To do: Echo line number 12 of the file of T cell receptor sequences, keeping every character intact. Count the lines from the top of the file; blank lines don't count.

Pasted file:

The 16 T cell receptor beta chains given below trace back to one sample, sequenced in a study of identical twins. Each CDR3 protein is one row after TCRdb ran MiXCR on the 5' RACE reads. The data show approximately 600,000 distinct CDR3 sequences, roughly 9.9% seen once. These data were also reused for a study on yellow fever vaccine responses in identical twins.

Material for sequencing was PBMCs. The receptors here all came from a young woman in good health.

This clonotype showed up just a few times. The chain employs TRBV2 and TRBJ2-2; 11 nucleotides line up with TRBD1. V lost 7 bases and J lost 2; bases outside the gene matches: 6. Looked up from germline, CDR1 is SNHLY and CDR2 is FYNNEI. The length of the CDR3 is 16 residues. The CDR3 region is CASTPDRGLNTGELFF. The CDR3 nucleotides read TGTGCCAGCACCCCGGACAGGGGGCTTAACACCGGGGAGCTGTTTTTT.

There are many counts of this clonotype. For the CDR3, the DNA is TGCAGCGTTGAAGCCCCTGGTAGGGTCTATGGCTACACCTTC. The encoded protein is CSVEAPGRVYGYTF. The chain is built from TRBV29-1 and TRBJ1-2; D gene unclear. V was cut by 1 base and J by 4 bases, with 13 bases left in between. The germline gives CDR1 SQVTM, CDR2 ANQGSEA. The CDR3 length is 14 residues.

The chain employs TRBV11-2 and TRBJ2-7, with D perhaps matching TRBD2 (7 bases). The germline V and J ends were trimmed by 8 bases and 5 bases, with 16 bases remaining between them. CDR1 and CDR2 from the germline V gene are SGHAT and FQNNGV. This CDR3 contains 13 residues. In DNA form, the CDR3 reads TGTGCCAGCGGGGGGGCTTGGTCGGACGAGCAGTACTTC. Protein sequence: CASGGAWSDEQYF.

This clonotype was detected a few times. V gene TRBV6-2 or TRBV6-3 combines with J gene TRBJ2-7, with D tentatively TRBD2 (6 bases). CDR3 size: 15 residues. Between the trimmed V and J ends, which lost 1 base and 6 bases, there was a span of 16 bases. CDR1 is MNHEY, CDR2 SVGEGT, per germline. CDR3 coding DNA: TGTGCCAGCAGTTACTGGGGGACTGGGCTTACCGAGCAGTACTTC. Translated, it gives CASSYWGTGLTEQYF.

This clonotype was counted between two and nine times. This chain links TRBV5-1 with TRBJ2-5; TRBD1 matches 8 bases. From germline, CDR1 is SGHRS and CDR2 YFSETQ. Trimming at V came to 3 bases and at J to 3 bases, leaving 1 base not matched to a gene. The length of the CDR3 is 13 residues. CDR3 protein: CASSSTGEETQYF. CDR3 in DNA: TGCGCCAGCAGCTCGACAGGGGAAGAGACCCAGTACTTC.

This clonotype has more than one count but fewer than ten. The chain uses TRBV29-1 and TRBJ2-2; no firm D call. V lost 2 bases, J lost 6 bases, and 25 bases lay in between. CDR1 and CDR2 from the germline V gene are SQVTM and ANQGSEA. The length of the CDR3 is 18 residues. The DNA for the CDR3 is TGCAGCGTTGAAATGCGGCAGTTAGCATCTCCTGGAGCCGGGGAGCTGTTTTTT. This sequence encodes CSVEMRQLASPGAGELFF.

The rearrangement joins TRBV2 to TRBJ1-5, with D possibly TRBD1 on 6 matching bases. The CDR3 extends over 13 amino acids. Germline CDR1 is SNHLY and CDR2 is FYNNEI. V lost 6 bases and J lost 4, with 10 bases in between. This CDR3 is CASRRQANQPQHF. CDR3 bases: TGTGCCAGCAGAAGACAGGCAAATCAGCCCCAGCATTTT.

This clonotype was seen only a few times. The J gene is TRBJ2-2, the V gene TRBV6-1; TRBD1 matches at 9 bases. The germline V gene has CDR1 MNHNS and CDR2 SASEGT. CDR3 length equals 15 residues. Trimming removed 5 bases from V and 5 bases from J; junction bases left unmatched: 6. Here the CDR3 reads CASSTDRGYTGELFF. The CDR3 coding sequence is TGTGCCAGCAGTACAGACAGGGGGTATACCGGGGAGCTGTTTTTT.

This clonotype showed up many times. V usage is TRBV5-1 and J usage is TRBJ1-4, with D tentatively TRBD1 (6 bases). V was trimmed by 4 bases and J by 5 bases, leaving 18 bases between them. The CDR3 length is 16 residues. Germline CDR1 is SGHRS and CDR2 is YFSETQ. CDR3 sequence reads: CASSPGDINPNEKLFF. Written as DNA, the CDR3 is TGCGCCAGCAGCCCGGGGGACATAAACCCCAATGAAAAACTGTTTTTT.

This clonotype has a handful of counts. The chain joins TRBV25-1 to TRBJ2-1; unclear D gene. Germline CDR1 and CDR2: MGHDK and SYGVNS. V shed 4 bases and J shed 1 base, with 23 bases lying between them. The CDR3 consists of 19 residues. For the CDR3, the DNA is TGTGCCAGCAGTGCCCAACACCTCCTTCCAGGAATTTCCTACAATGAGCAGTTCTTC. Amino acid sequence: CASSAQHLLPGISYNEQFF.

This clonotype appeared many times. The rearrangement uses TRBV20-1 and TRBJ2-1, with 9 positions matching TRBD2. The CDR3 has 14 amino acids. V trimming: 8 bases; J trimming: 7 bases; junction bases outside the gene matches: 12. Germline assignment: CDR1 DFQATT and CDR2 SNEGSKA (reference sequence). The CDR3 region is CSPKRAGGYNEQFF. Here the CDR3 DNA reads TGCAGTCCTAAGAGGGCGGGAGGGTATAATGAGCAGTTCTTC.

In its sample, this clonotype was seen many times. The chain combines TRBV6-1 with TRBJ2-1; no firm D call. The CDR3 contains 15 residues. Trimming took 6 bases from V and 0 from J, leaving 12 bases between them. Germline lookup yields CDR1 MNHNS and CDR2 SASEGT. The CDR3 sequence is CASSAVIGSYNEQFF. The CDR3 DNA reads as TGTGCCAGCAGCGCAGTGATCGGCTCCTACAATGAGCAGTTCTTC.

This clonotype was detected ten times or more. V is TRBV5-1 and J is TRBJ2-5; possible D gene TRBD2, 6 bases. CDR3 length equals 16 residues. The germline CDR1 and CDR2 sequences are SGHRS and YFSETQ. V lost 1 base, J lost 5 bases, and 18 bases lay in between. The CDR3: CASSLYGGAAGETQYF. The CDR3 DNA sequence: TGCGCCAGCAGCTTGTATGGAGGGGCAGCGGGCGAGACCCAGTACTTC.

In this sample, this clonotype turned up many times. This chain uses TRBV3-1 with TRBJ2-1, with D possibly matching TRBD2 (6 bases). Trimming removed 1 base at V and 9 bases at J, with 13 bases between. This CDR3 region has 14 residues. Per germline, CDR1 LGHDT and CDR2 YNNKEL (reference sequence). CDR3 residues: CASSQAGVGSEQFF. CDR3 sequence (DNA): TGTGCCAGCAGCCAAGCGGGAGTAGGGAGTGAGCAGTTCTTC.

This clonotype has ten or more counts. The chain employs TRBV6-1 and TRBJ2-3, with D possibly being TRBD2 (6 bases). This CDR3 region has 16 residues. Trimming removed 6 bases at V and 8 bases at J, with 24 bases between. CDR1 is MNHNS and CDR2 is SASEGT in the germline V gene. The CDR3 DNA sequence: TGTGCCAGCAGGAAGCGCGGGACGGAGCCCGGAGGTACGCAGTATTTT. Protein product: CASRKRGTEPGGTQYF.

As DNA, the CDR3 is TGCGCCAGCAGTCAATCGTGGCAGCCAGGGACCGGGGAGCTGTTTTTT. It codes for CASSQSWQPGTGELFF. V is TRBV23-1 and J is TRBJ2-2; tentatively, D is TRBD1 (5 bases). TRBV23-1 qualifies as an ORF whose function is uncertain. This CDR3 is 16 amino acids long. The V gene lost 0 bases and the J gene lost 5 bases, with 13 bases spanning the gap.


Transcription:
This clonotype has a handful of counts. The chain joins TRBV25-1 to TRBJ2-1; unclear D gene. Germline CDR1 and CDR2: MGHDK and SYGVNS. V shed 4 bases and J shed 1 base, with 23 bases lying between them. The CDR3 consists of 19 residues. For the CDR3, the DNA is TGTGCCAGCAGTGCCCAACACCTCCTTCCAGGAATTTCCTACAATGAGCAGTTCTTC. Amino acid sequence: CASSAQHLLPGISYNEQFF.